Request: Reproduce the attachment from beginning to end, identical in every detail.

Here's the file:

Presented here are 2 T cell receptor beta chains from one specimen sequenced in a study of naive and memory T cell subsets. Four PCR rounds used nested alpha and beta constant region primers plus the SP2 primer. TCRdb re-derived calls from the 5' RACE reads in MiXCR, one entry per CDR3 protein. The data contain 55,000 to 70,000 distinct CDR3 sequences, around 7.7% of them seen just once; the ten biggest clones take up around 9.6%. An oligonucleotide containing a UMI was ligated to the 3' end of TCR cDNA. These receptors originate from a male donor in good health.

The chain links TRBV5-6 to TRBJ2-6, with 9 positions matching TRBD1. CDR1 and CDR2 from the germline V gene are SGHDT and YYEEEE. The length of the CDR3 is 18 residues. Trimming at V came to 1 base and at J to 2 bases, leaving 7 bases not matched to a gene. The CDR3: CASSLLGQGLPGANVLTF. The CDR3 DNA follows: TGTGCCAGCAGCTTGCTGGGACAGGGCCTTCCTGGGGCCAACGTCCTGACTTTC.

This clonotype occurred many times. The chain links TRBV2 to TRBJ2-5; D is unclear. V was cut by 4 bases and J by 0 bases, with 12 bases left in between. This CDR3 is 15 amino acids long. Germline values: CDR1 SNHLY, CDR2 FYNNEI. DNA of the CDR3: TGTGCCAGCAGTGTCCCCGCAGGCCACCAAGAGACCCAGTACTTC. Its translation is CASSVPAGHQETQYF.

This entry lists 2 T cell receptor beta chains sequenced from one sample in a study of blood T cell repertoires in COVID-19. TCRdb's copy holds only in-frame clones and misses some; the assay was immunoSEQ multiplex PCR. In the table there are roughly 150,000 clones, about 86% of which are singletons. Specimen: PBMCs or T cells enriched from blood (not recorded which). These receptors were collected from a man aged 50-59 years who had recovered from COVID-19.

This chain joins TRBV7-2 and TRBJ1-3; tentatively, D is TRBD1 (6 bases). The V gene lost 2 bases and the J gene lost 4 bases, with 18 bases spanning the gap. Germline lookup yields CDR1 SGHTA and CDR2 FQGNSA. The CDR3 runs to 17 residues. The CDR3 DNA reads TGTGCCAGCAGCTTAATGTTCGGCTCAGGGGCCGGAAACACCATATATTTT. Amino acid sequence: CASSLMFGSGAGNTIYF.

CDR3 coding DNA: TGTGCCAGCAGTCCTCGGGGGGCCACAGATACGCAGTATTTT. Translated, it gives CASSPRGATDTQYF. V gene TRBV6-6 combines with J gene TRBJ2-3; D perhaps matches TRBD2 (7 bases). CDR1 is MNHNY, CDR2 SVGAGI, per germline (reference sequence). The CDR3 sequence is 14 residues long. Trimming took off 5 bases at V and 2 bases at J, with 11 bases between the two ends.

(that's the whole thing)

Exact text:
Presented here are 2 T cell receptor beta chains from one specimen sequenced in a study of naive and memory T cell subsets. Four PCR rounds used nested alpha and beta constant region primers plus the SP2 primer. TCRdb re-derived calls from the 5' RACE reads in MiXCR, one entry per CDR3 protein. The data contain 55,000 to 70,000 distinct CDR3 sequences, around 7.7% of them seen just once; the ten biggest clones take up around 9.6%. An oligonucleotide containing a UMI was ligated to the 3' end of TCR cDNA. These receptors originate from a male donor in good health.

The chain links TRBV5-6 to TRBJ2-6, with 9 positions matching TRBD1. CDR1 and CDR2 from the germline V gene are SGHDT and YYEEEE. The length of the CDR3 is 18 residues. Trimming at V came to 1 base and at J to 2 bases, leaving 7 bases not matched to a gene. The CDR3: CASSLLGQGLPGANVLTF. The CDR3 DNA follows: TGTGCCAGCAGCTTGCTGGGACAGGGCCTTCCTGGGGCCAACGTCCTGACTTTC.

This clonotype occurred many times. The chain links TRBV2 to TRBJ2-5; D is unclear. V was cut by 4 bases and J by 0 bases, with 12 bases left in between. This CDR3 is 15 amino acids long. Germline values: CDR1 SNHLY, CDR2 FYNNEI. DNA of the CDR3: TGTGCCAGCAGTGTCCCCGCAGGCCACCAAGAGACCCAGTACTTC. Its translation is CASSVPAGHQETQYF.

This entry lists 2 T cell receptor beta chains sequenced from one sample in a study of blood T cell repertoires in COVID-19. TCRdb's copy holds only in-frame clones and misses some; the assay was immunoSEQ multiplex PCR. In the table there are roughly 150,000 clones, about 86% of which are singletons. Specimen: PBMCs or T cells enriched from blood (not recorded which). These receptors were collected from a man aged 50-59 years who had recovered from COVID-19.

This chain joins TRBV7-2 and TRBJ1-3; tentatively, D is TRBD1 (6 bases). The V gene lost 2 bases and the J gene lost 4 bases, with 18 bases spanning the gap. Germline lookup yields CDR1 SGHTA and CDR2 FQGNSA. The CDR3 runs to 17 residues. The CDR3 DNA reads TGTGCCAGCAGCTTAATGTTCGGCTCAGGGGCCGGAAACACCATATATTTT. Amino acid sequence: CASSLMFGSGAGNTIYF.

CDR3 coding DNA: TGTGCCAGCAGTCCTCGGGGGGCCACAGATACGCAGTATTTT. Translated, it gives CASSPRGATDTQYF. V gene TRBV6-6 combines with J gene TRBJ2-3; D perhaps matches TRBD2 (7 bases). CDR1 is MNHNY, CDR2 SVGAGI, per germline (reference sequence). The CDR3 sequence is 14 residues long. Trimming took off 5 bases at V and 2 bases at J, with 11 bases between the two ends.